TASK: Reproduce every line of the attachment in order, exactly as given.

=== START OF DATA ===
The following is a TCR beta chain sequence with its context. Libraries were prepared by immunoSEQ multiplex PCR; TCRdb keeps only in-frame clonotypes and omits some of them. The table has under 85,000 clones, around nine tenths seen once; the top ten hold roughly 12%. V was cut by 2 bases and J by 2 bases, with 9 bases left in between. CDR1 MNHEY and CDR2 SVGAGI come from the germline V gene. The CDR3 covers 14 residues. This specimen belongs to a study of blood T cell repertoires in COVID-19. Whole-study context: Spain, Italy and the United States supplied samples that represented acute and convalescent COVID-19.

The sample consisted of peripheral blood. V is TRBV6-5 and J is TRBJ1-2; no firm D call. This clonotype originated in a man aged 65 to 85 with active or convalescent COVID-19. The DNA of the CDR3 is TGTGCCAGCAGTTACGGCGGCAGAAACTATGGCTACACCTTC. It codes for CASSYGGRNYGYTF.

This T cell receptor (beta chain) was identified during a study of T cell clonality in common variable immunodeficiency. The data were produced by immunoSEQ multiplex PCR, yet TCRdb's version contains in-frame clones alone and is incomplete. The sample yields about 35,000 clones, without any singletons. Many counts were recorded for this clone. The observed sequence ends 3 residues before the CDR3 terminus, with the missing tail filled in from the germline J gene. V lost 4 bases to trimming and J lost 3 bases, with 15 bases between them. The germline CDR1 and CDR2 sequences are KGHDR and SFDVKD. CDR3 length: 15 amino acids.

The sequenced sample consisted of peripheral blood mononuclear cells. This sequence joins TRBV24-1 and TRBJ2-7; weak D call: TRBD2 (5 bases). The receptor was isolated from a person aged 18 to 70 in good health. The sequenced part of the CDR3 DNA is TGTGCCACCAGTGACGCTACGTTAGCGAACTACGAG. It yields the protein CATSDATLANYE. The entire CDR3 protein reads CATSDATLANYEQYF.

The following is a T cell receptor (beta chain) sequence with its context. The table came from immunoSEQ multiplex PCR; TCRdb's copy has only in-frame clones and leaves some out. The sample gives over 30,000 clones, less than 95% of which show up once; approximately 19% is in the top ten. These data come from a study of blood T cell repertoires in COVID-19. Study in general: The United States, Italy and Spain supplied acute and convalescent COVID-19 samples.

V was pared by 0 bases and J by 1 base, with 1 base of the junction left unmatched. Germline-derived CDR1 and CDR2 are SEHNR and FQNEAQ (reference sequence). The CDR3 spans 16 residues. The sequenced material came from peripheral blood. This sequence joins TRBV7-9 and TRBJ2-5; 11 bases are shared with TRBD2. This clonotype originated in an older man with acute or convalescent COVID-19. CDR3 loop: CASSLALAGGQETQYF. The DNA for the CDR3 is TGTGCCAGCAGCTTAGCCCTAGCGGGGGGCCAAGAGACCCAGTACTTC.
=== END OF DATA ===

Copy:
The following is a TCR beta chain sequence with its context. Libraries were prepared by immunoSEQ multiplex PCR; TCRdb keeps only in-frame clonotypes and omits some of them. The table has under 85,000 clones, around nine tenths seen once; the top ten hold roughly 12%. V was cut by 2 bases and J by 2 bases, with 9 bases left in between. CDR1 MNHEY and CDR2 SVGAGI come from the germline V gene. The CDR3 covers 14 residues. This specimen belongs to a study of blood T cell repertoires in COVID-19. Whole-study context: Spain, Italy and the United States supplied samples that represented acute and convalescent COVID-19.

The sample consisted of peripheral blood. V is TRBV6-5 and J is TRBJ1-2; no firm D call. This clonotype originated in a man aged 65 to 85 with active or convalescent COVID-19. The DNA of the CDR3 is TGTGCCAGCAGTTACGGCGGCAGAAACTATGGCTACACCTTC. It codes for CASSYGGRNYGYTF.

This T cell receptor (beta chain) was identified during a study of T cell clonality in common variable immunodeficiency. The data were produced by immunoSEQ multiplex PCR, yet TCRdb's version contains in-frame clones alone and is incomplete. The sample yields about 35,000 clones, without any singletons. Many counts were recorded for this clone. The observed sequence ends 3 residues before the CDR3 terminus, with the missing tail filled in from the germline J gene. V lost 4 bases to trimming and J lost 3 bases, with 15 bases between them. The germline CDR1 and CDR2 sequences are KGHDR and SFDVKD. CDR3 length: 15 amino acids.

The sequenced sample consisted of peripheral blood mononuclear cells. This sequence joins TRBV24-1 and TRBJ2-7; weak D call: TRBD2 (5 bases). The receptor was isolated from a person aged 18 to 70 in good health. The sequenced part of the CDR3 DNA is TGTGCCACCAGTGACGCTACGTTAGCGAACTACGAG. It yields the protein CATSDATLANYE. The entire CDR3 protein reads CATSDATLANYEQYF.

The following is a T cell receptor (beta chain) sequence with its context. The table came from immunoSEQ multiplex PCR; TCRdb's copy has only in-frame clones and leaves some out. The sample gives over 30,000 clones, less than 95% of which show up once; approximately 19% is in the top ten. These data come from a study of blood T cell repertoires in COVID-19. Study in general: The United States, Italy and Spain supplied acute and convalescent COVID-19 samples.

V was pared by 0 bases and J by 1 base, with 1 base of the junction left unmatched. Germline-derived CDR1 and CDR2 are SEHNR and FQNEAQ (reference sequence). The CDR3 spans 16 residues. The sequenced material came from peripheral blood. This sequence joins TRBV7-9 and TRBJ2-5; 11 bases are shared with TRBD2. This clonotype originated in an older man with acute or convalescent COVID-19. CDR3 loop: CASSLALAGGQETQYF. The DNA for the CDR3 is TGTGCCAGCAGCTTAGCCCTAGCGGGGGGCCAAGAGACCCAGTACTTC.